It is invariably correct that we should act according to reason. It follows from this premise that goods held in trust should be returned to their owners, and such is, in fact, usually the case; yet some situations might occur in which it was harmful and therefore irrational to return goods held in trust. For example, the person might request his goods because he wanted to use them to attack his country. The more one descends to particular cases, the more the general rule admits exceptions, and one finds oneself stipulating that goods held in trust must be restored with such and such a guarantee or in such and such a way; for the more conditions are added, the more ways one finds in which the general rule can fail and the less helpful the general rule by itself becomes in deciding whether or not the goods should be returned.

Thus it must be said that in its general premises natural law is always the same in itself and is commonly seen to be such. In the particular determinations drawn from those general premises, natural law is the same in most cases and is so perceived by most people; yet in a few cases it can fail in itself because of particular impediments (just as the natural processes of generation and decay occasionally fail because of impediments), and it can also fail to be recognized as true because the reasons of some are distorted by passion, evil habits, or evil natural disposition. Thus Julius Caesar remarks that the Germans once did not regard theft as evil.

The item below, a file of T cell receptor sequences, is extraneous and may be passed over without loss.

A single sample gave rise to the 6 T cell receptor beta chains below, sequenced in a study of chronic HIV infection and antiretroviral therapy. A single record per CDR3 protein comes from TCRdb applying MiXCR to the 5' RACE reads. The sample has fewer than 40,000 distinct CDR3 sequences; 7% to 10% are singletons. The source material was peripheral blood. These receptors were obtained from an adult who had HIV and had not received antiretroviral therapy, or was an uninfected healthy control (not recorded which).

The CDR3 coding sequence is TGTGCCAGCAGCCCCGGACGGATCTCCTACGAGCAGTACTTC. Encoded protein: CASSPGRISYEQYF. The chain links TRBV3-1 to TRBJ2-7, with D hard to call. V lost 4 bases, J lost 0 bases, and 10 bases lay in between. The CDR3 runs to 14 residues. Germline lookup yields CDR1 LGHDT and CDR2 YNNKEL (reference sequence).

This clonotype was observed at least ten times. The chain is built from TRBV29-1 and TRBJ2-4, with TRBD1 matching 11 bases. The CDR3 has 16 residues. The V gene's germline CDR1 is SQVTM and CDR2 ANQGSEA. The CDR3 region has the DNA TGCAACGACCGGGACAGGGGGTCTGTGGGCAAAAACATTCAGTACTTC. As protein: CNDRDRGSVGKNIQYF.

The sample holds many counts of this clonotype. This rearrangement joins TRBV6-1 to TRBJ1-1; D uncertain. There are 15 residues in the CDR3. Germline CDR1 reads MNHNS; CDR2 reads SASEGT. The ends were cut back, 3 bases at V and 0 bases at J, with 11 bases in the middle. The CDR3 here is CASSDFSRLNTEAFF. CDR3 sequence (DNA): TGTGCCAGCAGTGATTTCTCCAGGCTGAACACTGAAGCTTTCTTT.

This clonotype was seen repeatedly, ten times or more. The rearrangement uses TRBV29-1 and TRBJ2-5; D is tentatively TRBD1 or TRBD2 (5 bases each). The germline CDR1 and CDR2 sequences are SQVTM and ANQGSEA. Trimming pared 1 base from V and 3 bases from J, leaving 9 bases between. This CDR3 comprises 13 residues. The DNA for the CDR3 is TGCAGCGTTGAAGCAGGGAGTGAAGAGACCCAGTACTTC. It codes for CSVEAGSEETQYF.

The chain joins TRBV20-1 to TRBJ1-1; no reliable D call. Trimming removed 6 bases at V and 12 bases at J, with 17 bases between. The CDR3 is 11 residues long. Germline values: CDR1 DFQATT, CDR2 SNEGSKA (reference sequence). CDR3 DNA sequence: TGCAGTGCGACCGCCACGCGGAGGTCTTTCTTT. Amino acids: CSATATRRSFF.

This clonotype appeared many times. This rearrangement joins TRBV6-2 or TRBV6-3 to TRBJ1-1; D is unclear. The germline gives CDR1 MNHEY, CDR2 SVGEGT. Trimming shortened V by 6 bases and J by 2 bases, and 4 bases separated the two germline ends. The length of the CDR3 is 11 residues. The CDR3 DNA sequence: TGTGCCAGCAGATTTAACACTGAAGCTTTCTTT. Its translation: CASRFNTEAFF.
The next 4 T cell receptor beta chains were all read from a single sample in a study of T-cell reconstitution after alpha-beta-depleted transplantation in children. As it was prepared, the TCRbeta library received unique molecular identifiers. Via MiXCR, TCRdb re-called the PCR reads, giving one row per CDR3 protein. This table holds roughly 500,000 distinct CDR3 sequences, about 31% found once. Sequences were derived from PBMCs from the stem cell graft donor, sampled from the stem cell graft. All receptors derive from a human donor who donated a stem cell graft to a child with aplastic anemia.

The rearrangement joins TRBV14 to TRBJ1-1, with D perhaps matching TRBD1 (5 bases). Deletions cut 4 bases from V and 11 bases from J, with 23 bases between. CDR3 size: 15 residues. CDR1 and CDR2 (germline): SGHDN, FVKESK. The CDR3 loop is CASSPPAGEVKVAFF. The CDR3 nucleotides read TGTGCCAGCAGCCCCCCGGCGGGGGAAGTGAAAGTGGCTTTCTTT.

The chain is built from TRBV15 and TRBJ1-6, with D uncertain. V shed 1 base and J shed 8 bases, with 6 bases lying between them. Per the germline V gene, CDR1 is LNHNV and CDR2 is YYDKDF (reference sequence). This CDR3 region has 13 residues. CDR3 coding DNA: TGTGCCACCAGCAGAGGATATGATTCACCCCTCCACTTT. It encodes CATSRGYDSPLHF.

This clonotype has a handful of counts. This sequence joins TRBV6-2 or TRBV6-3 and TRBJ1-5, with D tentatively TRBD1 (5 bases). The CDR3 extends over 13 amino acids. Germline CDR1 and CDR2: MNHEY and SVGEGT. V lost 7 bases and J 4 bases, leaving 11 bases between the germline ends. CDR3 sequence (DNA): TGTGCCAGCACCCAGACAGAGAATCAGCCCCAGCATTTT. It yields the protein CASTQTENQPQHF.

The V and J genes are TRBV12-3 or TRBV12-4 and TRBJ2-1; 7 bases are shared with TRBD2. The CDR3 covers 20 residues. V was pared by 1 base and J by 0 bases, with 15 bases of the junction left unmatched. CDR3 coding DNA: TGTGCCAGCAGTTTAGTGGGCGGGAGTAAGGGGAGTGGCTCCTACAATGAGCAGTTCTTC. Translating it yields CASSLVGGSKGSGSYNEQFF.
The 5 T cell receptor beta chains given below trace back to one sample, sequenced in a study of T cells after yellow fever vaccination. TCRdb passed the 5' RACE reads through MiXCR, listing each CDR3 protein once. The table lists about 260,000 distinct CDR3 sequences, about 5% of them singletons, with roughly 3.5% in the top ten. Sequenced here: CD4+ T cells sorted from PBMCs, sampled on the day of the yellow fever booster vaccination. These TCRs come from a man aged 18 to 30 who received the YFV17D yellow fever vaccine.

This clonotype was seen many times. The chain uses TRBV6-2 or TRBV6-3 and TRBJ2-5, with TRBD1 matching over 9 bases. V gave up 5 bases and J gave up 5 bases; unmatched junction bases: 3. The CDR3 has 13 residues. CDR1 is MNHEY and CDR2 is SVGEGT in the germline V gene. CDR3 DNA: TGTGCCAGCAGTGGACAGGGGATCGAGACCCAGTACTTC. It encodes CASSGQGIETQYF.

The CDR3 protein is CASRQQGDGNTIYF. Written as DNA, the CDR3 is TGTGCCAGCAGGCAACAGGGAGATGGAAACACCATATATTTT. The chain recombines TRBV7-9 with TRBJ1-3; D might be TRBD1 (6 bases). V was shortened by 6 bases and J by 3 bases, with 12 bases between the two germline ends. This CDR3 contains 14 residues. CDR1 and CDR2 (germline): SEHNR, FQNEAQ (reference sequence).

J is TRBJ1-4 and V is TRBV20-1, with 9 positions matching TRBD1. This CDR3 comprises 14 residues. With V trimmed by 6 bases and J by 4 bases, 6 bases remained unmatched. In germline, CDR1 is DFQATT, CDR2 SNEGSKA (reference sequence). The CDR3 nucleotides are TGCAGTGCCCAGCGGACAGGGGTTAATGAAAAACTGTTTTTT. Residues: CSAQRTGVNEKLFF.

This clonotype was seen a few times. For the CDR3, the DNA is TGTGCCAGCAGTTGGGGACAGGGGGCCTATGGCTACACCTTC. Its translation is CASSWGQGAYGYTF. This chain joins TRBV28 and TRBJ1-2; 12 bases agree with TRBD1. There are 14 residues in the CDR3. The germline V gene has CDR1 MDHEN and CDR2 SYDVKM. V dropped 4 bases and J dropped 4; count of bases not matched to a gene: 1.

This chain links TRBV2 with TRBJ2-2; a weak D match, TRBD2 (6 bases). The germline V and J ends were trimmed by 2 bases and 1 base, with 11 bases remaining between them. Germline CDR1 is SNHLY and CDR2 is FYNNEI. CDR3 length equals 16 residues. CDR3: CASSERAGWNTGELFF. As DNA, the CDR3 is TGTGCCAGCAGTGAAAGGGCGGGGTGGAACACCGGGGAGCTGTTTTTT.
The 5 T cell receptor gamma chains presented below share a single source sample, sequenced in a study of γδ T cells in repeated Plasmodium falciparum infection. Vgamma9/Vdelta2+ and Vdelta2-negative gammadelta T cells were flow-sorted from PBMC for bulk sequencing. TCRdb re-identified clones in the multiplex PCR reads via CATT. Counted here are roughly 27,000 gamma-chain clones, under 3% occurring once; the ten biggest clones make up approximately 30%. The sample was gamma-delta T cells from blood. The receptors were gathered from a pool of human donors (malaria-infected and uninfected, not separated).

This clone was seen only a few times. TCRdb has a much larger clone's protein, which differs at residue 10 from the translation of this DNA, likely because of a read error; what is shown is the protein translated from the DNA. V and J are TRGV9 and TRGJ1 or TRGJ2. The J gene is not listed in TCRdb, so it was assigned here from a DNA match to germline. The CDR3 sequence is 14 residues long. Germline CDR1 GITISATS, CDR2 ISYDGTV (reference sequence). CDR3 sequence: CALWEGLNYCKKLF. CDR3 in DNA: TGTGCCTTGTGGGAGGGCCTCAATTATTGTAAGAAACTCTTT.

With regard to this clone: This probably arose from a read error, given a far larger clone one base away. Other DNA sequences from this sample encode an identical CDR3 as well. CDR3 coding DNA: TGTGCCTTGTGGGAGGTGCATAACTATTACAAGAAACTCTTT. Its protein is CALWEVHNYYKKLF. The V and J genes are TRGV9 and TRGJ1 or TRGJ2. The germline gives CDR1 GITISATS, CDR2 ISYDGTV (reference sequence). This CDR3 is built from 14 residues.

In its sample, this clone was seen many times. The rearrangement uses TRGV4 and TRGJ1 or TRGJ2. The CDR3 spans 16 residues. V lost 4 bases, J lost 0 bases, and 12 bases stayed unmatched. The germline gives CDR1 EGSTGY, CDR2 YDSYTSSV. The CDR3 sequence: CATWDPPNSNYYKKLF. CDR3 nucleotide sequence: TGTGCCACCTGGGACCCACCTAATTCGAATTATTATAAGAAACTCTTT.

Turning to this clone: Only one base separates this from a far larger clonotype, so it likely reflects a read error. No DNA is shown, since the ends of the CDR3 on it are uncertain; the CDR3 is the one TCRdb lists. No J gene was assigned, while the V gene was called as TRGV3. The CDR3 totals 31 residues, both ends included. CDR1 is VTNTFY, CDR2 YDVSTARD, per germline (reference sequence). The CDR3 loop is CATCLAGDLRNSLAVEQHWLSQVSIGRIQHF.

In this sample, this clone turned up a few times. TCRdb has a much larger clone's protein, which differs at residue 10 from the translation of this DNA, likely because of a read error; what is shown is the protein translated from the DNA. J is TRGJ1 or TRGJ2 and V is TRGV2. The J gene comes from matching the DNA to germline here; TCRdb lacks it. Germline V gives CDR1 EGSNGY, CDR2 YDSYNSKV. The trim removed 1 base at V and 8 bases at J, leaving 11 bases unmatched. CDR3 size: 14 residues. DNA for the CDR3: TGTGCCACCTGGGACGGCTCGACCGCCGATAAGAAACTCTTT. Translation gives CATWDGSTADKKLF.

Whether natural law can be changed

There are two ways in which one can speak of natural being changed. The first is by something being added to it. Nothing would prevent it from being changed in this way, for many things useful to human life have been added to natural law, both by divine law and by human law.

The second way is by subtraction, when something which used to be part of natural law ceases to be such. The first principles of natural law are absolutely immutable. Its secondary precepts, which we have described as certain particular conclusions close to first principles, cannot be changed in such a way that its application in the majority of cases is altered, but in some few cases it can be changed in some particular, due to some special causes impeding the normal observance of such precepts.

 

Whether it was useful for human laws to be made by man

There is a certain aptitude for virtue in man, but the perfection of that virtue must be achieved through training. In the same way we see that industry aids man in achieving necessities like food and clothing; for he has the beginnings of these things from nature - that is, nature gives him reason and a pair of hands - but not the complete product, as is the case with other animals to whom natures gives food and clothing. It is hard for a single man to gain such training by himself, for the perfection of virtue consists in withdrawing from undue pleasures, to which men are particularly prone. This is particularly true of the young, who are also more easily trained. Thus the training through which men come to virtue needs to be received from someone else.